freedom summer

  • Sep - Mississippi Voter Registration Project Proposed

    Bob Moses, director of SNCC, proposes a Mississippi voter registration project to the SNCC executive committee
  • Aug 28 - The March on Washington

    Officially named "March on Washington for Jobs and Freedom," this mass demonstration draws 250,000 people. Martin Luther King delivers his "I Have a Dream" speech
  • Sep 6 - Atlanta SNCC Meeting

    During this four-day meeting, SNCC debates Moses' idea to focus on Mississippi voter registration rather than conducting direct actions such as sit-ins and boycotts.
  • Nov 4 - 'Freedom Vote' 1963

    • More than 80,000 people participate in mock elections to disprove the white claim that Africa-Americans didn't want to vote.
  • Nov 11 - Greenville SNCC Meeting

    • At this four-day staff meeting in Greenville, Mississippi, SNCC debates bringing 1,000 northern students to Mississippi the next summer
  • Dec 15 - Jackson COFO Meeting

    At this meeting in Jackson, Mississippi, COFO appoints Bob Moses its project director for voter registration and Dave Dennis assistant program director.
  • Dec 31 - SNCC Executive Committee Meeting

    • Leaders finally endorse a Mississippi Summer Project for 1964 that includes large numbers of northern white volunteers.
  • May - Blacks Barred from Local Democratic Party Meetings

    As expected, black residents are barred from participating in the Mississippi Democratic Party's local meetings to choose candidates and convention delegates. They hold parallel Mississippi Freedom Democratic Party (MFDP) meetings and choose their own.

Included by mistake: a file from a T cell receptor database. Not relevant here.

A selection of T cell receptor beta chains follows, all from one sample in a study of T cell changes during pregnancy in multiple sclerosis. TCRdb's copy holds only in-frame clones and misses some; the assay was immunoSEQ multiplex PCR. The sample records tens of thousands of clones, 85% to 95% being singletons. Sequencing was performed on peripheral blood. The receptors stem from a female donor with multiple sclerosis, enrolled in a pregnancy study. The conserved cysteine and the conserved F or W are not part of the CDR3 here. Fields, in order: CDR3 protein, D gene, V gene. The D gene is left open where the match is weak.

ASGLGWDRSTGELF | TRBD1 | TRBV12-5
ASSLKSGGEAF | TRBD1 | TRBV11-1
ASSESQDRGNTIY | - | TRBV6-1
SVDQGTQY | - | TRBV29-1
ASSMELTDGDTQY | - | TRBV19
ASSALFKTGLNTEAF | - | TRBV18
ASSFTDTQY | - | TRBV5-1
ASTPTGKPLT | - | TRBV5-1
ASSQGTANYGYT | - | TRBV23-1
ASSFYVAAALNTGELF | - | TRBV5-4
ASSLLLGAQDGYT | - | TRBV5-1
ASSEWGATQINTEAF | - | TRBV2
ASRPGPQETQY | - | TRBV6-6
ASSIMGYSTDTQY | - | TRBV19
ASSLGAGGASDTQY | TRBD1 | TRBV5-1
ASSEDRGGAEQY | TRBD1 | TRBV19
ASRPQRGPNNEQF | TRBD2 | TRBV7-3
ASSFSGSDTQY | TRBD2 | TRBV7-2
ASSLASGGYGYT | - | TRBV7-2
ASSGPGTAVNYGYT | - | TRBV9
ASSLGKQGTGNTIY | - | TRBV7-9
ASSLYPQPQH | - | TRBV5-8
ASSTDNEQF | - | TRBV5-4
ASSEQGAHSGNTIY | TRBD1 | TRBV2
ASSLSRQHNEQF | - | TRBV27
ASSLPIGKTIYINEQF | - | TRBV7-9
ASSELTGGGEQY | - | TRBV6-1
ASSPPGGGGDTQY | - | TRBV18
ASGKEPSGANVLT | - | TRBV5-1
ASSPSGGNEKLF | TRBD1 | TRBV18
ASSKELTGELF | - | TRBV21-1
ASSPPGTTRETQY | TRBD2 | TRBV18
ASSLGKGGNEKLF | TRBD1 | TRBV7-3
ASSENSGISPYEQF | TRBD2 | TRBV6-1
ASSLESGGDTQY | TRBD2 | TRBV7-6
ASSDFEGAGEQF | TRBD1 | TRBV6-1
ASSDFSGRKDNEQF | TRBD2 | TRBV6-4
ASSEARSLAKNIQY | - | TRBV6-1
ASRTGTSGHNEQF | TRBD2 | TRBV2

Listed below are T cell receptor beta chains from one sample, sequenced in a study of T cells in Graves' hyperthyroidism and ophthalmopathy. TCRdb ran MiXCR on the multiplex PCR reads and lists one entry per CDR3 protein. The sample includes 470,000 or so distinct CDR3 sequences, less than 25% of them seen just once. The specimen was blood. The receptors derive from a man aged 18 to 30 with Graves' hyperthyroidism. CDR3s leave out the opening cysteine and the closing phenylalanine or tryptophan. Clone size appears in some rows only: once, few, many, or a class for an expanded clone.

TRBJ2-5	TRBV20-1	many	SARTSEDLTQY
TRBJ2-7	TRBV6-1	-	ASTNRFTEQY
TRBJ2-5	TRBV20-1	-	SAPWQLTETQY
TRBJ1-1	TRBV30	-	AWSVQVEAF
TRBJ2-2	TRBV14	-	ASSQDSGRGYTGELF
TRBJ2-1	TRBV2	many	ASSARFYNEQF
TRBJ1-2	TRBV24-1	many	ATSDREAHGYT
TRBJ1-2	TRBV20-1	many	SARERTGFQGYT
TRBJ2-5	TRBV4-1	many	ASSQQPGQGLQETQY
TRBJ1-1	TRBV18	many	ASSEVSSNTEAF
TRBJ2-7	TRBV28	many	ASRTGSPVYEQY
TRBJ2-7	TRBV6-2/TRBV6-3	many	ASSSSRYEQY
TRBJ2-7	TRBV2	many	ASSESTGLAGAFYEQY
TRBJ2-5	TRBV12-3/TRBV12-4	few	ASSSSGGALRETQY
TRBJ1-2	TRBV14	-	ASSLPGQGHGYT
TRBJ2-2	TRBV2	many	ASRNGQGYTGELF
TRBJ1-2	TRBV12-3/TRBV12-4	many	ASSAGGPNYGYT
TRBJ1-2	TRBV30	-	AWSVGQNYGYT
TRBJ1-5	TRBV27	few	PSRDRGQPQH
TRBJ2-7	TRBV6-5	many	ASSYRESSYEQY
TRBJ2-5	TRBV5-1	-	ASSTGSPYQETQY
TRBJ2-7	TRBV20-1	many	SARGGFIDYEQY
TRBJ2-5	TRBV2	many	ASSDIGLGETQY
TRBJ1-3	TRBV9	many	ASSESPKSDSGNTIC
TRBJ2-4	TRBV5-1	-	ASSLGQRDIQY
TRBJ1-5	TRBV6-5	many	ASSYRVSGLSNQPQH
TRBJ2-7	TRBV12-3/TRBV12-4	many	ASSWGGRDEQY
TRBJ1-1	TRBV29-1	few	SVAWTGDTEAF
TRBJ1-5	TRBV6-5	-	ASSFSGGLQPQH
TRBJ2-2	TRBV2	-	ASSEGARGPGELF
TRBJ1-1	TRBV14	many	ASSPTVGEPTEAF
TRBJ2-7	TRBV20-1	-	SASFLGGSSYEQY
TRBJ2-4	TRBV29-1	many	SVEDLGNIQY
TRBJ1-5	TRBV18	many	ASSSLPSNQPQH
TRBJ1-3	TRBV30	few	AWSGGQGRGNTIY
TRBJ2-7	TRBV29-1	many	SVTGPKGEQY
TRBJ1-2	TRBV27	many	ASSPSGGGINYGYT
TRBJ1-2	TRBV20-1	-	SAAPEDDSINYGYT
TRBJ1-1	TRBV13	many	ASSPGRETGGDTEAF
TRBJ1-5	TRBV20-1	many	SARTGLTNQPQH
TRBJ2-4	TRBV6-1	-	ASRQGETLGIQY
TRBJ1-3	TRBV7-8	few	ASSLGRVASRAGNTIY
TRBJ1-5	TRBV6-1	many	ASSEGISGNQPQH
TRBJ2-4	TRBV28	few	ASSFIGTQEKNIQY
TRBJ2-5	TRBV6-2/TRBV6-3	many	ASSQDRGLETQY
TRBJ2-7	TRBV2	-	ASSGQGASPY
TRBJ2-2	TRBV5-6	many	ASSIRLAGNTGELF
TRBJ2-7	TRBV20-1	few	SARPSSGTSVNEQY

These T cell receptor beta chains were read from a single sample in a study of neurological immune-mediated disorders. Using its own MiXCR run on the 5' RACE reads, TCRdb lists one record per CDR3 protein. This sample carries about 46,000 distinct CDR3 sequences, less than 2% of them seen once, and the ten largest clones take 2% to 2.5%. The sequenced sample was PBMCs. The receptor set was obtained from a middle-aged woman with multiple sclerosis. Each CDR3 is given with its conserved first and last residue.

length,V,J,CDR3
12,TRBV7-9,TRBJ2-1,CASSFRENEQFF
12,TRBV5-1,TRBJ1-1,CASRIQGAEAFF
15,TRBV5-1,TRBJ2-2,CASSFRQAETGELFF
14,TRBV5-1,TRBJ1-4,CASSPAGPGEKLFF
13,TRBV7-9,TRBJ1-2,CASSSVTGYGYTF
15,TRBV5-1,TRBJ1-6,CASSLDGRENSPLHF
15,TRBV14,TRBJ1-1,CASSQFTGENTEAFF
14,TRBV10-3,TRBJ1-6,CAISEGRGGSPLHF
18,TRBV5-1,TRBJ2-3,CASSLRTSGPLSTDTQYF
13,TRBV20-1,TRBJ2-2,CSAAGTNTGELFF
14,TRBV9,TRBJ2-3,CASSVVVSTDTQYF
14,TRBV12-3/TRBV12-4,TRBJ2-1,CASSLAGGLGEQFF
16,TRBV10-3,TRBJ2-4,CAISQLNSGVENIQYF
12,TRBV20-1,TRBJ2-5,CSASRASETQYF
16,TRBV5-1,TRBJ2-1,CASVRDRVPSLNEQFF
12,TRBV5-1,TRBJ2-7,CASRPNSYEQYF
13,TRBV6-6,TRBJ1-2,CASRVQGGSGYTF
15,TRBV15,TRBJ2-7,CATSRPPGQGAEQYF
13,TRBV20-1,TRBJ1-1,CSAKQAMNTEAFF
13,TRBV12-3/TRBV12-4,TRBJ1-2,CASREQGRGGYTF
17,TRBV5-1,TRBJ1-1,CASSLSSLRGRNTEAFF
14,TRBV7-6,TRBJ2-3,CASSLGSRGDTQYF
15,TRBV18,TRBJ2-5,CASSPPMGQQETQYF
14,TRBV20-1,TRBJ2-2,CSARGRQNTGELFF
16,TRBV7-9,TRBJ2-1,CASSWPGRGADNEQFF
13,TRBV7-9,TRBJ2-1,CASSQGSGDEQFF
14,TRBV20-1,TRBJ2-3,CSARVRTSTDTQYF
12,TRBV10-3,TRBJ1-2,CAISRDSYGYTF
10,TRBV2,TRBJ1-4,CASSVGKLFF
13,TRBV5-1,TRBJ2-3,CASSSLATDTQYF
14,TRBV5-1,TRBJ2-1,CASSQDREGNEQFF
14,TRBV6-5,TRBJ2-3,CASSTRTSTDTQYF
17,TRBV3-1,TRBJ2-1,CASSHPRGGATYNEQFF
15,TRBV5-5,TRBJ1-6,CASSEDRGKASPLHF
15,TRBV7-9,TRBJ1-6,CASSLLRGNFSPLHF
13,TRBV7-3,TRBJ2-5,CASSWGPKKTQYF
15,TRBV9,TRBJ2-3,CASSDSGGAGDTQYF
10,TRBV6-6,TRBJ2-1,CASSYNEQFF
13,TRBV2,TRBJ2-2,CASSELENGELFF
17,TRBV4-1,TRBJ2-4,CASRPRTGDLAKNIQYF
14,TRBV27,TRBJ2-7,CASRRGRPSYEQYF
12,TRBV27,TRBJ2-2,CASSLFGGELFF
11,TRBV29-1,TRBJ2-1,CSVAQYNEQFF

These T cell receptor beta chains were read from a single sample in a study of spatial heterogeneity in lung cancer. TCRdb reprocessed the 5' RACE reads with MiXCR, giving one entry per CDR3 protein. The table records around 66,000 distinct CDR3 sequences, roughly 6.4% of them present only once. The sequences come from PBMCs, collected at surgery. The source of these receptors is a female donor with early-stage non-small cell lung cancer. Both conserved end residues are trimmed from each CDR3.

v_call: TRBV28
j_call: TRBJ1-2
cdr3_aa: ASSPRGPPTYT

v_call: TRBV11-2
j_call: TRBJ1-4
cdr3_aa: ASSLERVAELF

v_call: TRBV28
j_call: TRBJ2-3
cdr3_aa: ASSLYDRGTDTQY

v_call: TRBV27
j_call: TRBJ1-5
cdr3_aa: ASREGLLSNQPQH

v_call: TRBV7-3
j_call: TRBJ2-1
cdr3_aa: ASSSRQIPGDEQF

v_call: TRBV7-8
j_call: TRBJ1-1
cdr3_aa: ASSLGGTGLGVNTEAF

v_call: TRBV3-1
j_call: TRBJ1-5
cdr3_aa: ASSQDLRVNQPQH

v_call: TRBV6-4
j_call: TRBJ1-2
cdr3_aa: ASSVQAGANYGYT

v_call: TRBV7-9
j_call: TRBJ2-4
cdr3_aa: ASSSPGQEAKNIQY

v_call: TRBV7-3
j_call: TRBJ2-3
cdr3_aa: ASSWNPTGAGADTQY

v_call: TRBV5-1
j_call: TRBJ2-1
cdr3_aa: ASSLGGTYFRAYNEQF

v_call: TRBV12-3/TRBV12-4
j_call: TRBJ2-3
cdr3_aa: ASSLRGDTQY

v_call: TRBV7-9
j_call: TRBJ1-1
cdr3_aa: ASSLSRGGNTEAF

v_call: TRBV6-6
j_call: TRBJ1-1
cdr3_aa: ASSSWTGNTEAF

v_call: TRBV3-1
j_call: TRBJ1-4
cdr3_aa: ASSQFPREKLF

• Mar-Apr- Freedom Summer Project Recruits Volunteers

    Volunteers are invited to apply to work in Mississippi during the project.
  • Apr - Mississippi Legislature Enacts Restrictions

    New laws are passed that restrict picketing and leafleting and expand police authority to intervene.
  • Late Jun - Residents and Volunteers Continue to Face Violence -

    More than 40 incidents of harassment and violence occur around the state during the last two weeks in June. By July 1, 1964, Mississippi has had five bombings, four murders, and numerous shootings of civil rights workers.
  • Aug-Sep - McComb Violence

    In McComb, Mississippi, nine black homes, churches, and businesses are fire bombed over the course of three weeks.
  • Jan 16 - COFO Proposes Challenge at the Democratic National Convention

    A COFO subcommittee proposes challenging the right of any all-white delegation to represent Mississippi at the Democratic National Convention (DNC) to be held in Atlantic City, New Jersey, in August 1964.
  • Jan 22 - Hattiesburg 'Freedom Day'

    COFO helps 150 black residents of Hattiesburg, Mississippi, attempt to register to vote on 'Freedom Day.' Clergy from around the country assemble to support them.
  • Jan 31 - Activist Louis Allen Murdered

    Local NAACP organizer Louis Allen of Liberty, Mississippi, is shot and killed for his support of voter registration efforts. This tips the scales for undecided COFO leaders, who agree to go ahead with the Freedom Summer Project.
  • Feb 9 - Freedom Summer Project Authorized

    COFO formally authorizes the Freedom Summer Project. They hope a large influx of well-connected volunteers will focus the country's attention on Mississippi and force the federal government to pass voting rights legislation.
  • Feb 28 - Canton 'Freedom Day'

    In Canton, Mississippi, COFO helps more than 300 black residents line up at the county courthouse to register to vote. Though there is no violence, they are guarded by police with shotguns and tear gas. It is the state's largest voter registration attempt up to that time.
  • Mar 21 - Freedom School Planning Conference

    The National Council of Churches hosts a Freedom School planning conference in New York City.